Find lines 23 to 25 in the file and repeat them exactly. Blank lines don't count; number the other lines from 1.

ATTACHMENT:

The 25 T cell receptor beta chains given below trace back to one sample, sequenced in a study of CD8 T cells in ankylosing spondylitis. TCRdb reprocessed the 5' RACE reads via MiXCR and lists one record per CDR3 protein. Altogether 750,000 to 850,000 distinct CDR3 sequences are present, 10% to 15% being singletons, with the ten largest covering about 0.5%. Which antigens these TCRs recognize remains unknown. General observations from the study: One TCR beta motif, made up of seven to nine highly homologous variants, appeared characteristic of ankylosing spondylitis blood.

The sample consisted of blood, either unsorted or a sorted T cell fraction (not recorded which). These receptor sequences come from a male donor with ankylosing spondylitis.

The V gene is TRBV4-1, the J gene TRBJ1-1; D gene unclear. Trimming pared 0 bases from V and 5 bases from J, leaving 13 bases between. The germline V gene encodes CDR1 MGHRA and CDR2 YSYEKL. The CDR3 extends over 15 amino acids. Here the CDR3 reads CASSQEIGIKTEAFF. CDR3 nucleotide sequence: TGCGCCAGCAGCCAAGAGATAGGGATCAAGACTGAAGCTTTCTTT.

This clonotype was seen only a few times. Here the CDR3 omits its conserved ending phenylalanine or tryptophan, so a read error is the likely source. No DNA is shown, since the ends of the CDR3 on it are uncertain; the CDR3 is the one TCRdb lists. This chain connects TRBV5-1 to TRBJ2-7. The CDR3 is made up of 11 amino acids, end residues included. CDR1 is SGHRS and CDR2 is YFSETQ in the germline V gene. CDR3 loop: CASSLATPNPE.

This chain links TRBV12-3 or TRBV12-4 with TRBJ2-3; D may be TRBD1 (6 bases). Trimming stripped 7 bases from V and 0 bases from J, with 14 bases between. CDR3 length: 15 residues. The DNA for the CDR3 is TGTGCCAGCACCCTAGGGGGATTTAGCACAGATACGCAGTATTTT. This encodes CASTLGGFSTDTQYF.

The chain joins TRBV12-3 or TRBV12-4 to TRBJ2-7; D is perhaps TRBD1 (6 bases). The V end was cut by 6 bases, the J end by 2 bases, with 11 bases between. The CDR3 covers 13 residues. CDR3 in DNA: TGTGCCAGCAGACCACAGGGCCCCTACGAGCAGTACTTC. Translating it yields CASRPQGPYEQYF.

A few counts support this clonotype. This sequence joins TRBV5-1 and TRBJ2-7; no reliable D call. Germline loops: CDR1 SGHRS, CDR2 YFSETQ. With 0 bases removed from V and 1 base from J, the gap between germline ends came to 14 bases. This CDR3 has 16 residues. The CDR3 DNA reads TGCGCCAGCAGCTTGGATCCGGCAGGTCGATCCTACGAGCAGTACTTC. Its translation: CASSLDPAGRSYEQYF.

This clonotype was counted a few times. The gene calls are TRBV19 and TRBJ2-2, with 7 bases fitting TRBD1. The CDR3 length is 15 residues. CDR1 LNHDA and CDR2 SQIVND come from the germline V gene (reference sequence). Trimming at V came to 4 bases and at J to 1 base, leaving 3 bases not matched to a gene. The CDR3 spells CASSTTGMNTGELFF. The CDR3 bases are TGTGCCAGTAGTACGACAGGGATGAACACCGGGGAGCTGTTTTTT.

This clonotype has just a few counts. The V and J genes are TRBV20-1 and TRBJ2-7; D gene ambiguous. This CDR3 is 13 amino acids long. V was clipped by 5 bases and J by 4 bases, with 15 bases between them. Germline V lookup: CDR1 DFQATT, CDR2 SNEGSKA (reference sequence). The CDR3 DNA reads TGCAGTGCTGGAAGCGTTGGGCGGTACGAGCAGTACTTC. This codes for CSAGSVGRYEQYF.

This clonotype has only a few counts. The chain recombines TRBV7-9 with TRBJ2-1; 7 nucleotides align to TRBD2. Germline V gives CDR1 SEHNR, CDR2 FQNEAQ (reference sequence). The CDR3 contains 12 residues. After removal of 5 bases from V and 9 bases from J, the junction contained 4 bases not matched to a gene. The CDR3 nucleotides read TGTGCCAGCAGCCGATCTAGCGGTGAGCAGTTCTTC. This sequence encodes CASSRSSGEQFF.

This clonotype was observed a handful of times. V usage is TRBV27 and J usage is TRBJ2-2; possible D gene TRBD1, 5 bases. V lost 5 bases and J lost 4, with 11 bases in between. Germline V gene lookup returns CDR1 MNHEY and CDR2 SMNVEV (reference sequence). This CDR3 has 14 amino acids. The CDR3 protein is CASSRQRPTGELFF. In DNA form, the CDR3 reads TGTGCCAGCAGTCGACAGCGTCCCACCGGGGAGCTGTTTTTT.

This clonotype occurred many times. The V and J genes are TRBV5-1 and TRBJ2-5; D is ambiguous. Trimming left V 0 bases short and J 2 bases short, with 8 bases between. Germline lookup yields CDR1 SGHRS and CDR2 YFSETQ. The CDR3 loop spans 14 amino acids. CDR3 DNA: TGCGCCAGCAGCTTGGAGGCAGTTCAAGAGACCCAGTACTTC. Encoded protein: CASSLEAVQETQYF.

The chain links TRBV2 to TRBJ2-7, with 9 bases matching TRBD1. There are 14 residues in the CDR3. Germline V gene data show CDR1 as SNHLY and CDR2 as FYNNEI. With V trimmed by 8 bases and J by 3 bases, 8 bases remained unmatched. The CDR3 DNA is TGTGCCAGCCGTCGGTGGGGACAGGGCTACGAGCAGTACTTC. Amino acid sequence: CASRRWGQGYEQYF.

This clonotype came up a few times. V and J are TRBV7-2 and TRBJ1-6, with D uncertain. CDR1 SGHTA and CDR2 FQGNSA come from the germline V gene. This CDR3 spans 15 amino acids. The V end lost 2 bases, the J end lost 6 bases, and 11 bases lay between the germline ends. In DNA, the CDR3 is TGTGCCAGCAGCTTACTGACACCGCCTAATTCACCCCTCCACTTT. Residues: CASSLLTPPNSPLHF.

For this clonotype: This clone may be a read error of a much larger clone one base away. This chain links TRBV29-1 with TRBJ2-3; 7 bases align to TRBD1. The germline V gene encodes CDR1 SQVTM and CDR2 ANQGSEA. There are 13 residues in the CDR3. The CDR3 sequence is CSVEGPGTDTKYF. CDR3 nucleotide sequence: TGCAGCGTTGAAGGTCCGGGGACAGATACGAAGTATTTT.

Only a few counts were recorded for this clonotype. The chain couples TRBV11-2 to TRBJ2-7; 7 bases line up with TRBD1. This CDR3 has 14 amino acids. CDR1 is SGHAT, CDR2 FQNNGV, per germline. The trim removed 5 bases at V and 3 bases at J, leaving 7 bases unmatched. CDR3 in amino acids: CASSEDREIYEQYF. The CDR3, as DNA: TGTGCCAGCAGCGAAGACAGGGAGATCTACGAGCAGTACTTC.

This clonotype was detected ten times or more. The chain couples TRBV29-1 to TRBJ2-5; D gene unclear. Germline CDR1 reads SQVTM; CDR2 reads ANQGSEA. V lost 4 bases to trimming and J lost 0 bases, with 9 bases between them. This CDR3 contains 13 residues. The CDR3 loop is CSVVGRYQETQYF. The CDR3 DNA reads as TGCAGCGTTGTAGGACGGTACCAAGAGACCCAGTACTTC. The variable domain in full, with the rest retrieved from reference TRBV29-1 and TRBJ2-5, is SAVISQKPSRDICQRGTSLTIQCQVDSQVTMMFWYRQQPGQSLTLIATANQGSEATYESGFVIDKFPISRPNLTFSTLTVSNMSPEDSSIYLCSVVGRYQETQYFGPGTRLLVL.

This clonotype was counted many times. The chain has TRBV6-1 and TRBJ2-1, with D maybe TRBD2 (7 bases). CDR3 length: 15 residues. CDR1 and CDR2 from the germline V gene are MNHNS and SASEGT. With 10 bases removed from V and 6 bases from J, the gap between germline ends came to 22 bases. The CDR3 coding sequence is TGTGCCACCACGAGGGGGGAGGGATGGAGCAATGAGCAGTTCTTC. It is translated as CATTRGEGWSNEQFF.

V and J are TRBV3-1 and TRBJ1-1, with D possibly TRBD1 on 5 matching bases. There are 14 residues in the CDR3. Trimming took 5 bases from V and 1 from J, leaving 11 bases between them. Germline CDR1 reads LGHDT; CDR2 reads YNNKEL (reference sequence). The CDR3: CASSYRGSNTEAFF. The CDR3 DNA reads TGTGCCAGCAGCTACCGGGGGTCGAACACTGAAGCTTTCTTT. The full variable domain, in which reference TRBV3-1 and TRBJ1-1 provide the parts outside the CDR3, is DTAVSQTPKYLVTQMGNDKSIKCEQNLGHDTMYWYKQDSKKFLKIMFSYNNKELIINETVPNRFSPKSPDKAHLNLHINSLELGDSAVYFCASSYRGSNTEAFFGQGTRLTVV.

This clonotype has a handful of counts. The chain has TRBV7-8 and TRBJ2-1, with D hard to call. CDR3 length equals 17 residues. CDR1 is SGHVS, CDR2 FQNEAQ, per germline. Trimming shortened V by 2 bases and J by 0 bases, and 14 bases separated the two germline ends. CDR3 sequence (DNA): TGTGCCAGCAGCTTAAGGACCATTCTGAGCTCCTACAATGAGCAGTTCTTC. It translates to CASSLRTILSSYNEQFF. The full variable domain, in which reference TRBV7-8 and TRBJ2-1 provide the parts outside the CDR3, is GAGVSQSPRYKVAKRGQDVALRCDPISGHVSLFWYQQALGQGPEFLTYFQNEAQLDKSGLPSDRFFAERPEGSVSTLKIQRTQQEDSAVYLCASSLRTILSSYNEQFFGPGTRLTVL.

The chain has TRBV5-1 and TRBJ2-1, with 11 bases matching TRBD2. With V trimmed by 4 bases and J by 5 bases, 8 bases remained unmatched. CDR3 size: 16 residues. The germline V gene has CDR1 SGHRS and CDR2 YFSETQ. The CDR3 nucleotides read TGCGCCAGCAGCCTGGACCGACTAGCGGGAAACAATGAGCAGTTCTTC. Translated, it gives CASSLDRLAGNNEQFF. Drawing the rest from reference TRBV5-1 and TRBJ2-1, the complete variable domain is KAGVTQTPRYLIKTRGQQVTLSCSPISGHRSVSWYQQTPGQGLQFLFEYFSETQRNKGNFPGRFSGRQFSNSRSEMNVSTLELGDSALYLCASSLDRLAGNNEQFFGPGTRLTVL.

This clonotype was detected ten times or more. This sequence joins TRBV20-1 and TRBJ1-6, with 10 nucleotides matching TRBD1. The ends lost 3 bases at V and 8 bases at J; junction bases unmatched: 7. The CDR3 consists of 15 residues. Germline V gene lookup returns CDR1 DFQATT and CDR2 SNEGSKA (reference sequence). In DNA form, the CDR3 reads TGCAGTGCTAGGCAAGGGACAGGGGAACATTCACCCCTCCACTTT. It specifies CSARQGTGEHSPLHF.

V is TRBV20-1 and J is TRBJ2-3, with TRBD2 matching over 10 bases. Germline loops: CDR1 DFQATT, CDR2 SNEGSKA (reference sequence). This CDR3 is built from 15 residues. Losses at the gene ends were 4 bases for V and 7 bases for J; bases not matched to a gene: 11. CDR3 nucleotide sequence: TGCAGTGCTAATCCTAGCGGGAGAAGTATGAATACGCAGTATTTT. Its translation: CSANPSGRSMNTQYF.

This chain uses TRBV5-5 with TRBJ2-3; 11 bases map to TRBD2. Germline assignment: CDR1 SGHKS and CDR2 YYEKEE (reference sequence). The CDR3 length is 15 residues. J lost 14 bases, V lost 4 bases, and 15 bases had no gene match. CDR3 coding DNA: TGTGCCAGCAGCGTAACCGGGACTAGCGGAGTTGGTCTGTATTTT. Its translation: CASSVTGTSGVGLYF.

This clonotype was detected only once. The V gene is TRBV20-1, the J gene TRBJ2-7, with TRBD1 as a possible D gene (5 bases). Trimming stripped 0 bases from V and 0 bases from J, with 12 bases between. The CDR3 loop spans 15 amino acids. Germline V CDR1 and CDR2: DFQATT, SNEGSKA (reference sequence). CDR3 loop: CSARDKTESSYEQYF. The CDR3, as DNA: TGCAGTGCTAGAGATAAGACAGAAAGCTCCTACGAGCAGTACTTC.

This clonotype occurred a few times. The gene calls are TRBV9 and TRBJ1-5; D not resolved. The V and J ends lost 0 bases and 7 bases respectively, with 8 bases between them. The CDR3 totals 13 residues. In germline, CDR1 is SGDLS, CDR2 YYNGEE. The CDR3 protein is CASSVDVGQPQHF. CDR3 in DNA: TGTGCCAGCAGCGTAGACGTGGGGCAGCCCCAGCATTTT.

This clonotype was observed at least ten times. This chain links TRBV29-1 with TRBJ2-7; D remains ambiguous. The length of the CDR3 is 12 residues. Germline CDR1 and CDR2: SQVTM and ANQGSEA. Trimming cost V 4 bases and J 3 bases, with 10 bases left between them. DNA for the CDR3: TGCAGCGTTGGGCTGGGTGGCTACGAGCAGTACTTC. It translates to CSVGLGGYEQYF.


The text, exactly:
V is TRBV20-1 and J is TRBJ2-3, with TRBD2 matching over 10 bases. Germline loops: CDR1 DFQATT, CDR2 SNEGSKA (reference sequence). This CDR3 is built from 15 residues. Losses at the gene ends were 4 bases for V and 7 bases for J; bases not matched to a gene: 11. CDR3 nucleotide sequence: TGCAGTGCTAATCCTAGCGGGAGAAGTATGAATACGCAGTATTTT. Its translation: CSANPSGRSMNTQYF.

This chain uses TRBV5-5 with TRBJ2-3; 11 bases map to TRBD2. Germline assignment: CDR1 SGHKS and CDR2 YYEKEE (reference sequence). The CDR3 length is 15 residues. J lost 14 bases, V lost 4 bases, and 15 bases had no gene match. CDR3 coding DNA: TGTGCCAGCAGCGTAACCGGGACTAGCGGAGTTGGTCTGTATTTT. Its translation: CASSVTGTSGVGLYF.

This clonotype was detected only once. The V gene is TRBV20-1, the J gene TRBJ2-7, with TRBD1 as a possible D gene (5 bases). Trimming stripped 0 bases from V and 0 bases from J, with 12 bases between. The CDR3 loop spans 15 amino acids. Germline V CDR1 and CDR2: DFQATT, SNEGSKA (reference sequence). CDR3 loop: CSARDKTESSYEQYF. The CDR3, as DNA: TGCAGTGCTAGAGATAAGACAGAAAGCTCCTACGAGCAGTACTTC.